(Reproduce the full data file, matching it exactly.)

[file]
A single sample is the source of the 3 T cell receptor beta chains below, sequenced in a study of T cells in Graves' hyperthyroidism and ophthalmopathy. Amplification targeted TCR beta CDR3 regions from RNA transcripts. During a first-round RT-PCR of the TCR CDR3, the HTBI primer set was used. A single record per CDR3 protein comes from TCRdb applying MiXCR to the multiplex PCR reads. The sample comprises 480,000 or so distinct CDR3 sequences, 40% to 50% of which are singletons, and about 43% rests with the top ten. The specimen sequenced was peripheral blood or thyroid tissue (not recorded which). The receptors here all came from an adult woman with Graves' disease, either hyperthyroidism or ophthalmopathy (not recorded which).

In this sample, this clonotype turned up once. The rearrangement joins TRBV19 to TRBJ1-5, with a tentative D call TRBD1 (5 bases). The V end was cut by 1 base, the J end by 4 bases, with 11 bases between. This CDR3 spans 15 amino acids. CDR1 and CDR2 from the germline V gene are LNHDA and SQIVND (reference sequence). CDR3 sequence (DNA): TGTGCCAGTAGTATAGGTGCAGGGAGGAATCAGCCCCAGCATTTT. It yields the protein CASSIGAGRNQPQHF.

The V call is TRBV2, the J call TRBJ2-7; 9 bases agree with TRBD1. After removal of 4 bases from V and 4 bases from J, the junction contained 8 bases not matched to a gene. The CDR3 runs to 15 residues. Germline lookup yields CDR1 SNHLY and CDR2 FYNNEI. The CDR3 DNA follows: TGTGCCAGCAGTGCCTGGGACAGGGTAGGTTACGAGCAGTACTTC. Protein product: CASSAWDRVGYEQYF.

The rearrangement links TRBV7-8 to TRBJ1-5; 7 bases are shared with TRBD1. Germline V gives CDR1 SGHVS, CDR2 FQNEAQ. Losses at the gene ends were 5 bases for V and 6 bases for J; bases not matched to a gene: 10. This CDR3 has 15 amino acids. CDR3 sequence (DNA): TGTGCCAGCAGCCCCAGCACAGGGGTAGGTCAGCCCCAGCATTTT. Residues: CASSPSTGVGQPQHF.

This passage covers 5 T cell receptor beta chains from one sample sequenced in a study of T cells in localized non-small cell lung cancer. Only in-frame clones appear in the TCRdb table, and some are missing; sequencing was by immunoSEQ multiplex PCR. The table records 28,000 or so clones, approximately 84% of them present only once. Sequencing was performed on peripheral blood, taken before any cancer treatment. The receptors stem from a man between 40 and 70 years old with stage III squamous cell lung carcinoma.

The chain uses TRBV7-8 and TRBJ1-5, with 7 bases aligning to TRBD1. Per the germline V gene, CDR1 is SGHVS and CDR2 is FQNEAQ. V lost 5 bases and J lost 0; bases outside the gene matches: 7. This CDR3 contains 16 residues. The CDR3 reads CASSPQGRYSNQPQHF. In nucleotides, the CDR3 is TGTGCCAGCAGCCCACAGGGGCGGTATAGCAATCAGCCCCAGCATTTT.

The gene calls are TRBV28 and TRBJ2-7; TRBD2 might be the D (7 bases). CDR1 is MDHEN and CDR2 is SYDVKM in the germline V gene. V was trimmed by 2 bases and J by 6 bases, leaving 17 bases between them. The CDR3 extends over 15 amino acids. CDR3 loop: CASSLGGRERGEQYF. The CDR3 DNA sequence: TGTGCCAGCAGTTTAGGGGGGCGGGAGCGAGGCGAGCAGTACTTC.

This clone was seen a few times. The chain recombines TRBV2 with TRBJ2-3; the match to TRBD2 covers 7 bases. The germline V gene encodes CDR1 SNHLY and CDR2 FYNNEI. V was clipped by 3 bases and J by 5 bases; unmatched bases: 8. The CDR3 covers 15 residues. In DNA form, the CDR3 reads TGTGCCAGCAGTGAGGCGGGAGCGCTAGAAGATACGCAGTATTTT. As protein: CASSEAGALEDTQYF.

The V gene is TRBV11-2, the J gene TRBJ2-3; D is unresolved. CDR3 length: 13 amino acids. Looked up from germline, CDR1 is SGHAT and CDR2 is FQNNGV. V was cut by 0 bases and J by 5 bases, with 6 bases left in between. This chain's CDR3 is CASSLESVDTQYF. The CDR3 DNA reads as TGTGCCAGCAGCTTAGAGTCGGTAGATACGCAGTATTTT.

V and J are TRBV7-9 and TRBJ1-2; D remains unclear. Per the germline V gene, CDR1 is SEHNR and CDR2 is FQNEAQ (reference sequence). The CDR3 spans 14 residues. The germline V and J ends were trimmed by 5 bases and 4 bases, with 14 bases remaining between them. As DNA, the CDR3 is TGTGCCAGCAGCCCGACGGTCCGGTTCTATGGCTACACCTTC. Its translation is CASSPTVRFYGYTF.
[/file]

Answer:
A single sample is the source of the 3 T cell receptor beta chains below, sequenced in a study of T cells in Graves' hyperthyroidism and ophthalmopathy. Amplification targeted TCR beta CDR3 regions from RNA transcripts. During a first-round RT-PCR of the TCR CDR3, the HTBI primer set was used. A single record per CDR3 protein comes from TCRdb applying MiXCR to the multiplex PCR reads. The sample comprises 480,000 or so distinct CDR3 sequences, 40% to 50% of which are singletons, and about 43% rests with the top ten. The specimen sequenced was peripheral blood or thyroid tissue (not recorded which). The receptors here all came from an adult woman with Graves' disease, either hyperthyroidism or ophthalmopathy (not recorded which).

In this sample, this clonotype turned up once. The rearrangement joins TRBV19 to TRBJ1-5, with a tentative D call TRBD1 (5 bases). The V end was cut by 1 base, the J end by 4 bases, with 11 bases between. This CDR3 spans 15 amino acids. CDR1 and CDR2 from the germline V gene are LNHDA and SQIVND (reference sequence). CDR3 sequence (DNA): TGTGCCAGTAGTATAGGTGCAGGGAGGAATCAGCCCCAGCATTTT. It yields the protein CASSIGAGRNQPQHF.

The V call is TRBV2, the J call TRBJ2-7; 9 bases agree with TRBD1. After removal of 4 bases from V and 4 bases from J, the junction contained 8 bases not matched to a gene. The CDR3 runs to 15 residues. Germline lookup yields CDR1 SNHLY and CDR2 FYNNEI. The CDR3 DNA follows: TGTGCCAGCAGTGCCTGGGACAGGGTAGGTTACGAGCAGTACTTC. Protein product: CASSAWDRVGYEQYF.

The rearrangement links TRBV7-8 to TRBJ1-5; 7 bases are shared with TRBD1. Germline V gives CDR1 SGHVS, CDR2 FQNEAQ. Losses at the gene ends were 5 bases for V and 6 bases for J; bases not matched to a gene: 10. This CDR3 has 15 amino acids. CDR3 sequence (DNA): TGTGCCAGCAGCCCCAGCACAGGGGTAGGTCAGCCCCAGCATTTT. Residues: CASSPSTGVGQPQHF.

This passage covers 5 T cell receptor beta chains from one sample sequenced in a study of T cells in localized non-small cell lung cancer. Only in-frame clones appear in the TCRdb table, and some are missing; sequencing was by immunoSEQ multiplex PCR. The table records 28,000 or so clones, approximately 84% of them present only once. Sequencing was performed on peripheral blood, taken before any cancer treatment. The receptors stem from a man between 40 and 70 years old with stage III squamous cell lung carcinoma.

The chain uses TRBV7-8 and TRBJ1-5, with 7 bases aligning to TRBD1. Per the germline V gene, CDR1 is SGHVS and CDR2 is FQNEAQ. V lost 5 bases and J lost 0; bases outside the gene matches: 7. This CDR3 contains 16 residues. The CDR3 reads CASSPQGRYSNQPQHF. In nucleotides, the CDR3 is TGTGCCAGCAGCCCACAGGGGCGGTATAGCAATCAGCCCCAGCATTTT.

The gene calls are TRBV28 and TRBJ2-7; TRBD2 might be the D (7 bases). CDR1 is MDHEN and CDR2 is SYDVKM in the germline V gene. V was trimmed by 2 bases and J by 6 bases, leaving 17 bases between them. The CDR3 extends over 15 amino acids. CDR3 loop: CASSLGGRERGEQYF. The CDR3 DNA sequence: TGTGCCAGCAGTTTAGGGGGGCGGGAGCGAGGCGAGCAGTACTTC.

This clone was seen a few times. The chain recombines TRBV2 with TRBJ2-3; the match to TRBD2 covers 7 bases. The germline V gene encodes CDR1 SNHLY and CDR2 FYNNEI. V was clipped by 3 bases and J by 5 bases; unmatched bases: 8. The CDR3 covers 15 residues. In DNA form, the CDR3 reads TGTGCCAGCAGTGAGGCGGGAGCGCTAGAAGATACGCAGTATTTT. As protein: CASSEAGALEDTQYF.

The V gene is TRBV11-2, the J gene TRBJ2-3; D is unresolved. CDR3 length: 13 amino acids. Looked up from germline, CDR1 is SGHAT and CDR2 is FQNNGV. V was cut by 0 bases and J by 5 bases, with 6 bases left in between. This chain's CDR3 is CASSLESVDTQYF. The CDR3 DNA reads as TGTGCCAGCAGCTTAGAGTCGGTAGATACGCAGTATTTT.

V and J are TRBV7-9 and TRBJ1-2; D remains unclear. Per the germline V gene, CDR1 is SEHNR and CDR2 is FQNEAQ (reference sequence). The CDR3 spans 14 residues. The germline V and J ends were trimmed by 5 bases and 4 bases, with 14 bases remaining between them. As DNA, the CDR3 is TGTGCCAGCAGCCCGACGGTCCGGTTCTATGGCTACACCTTC. Its translation is CASSPTVRFYGYTF.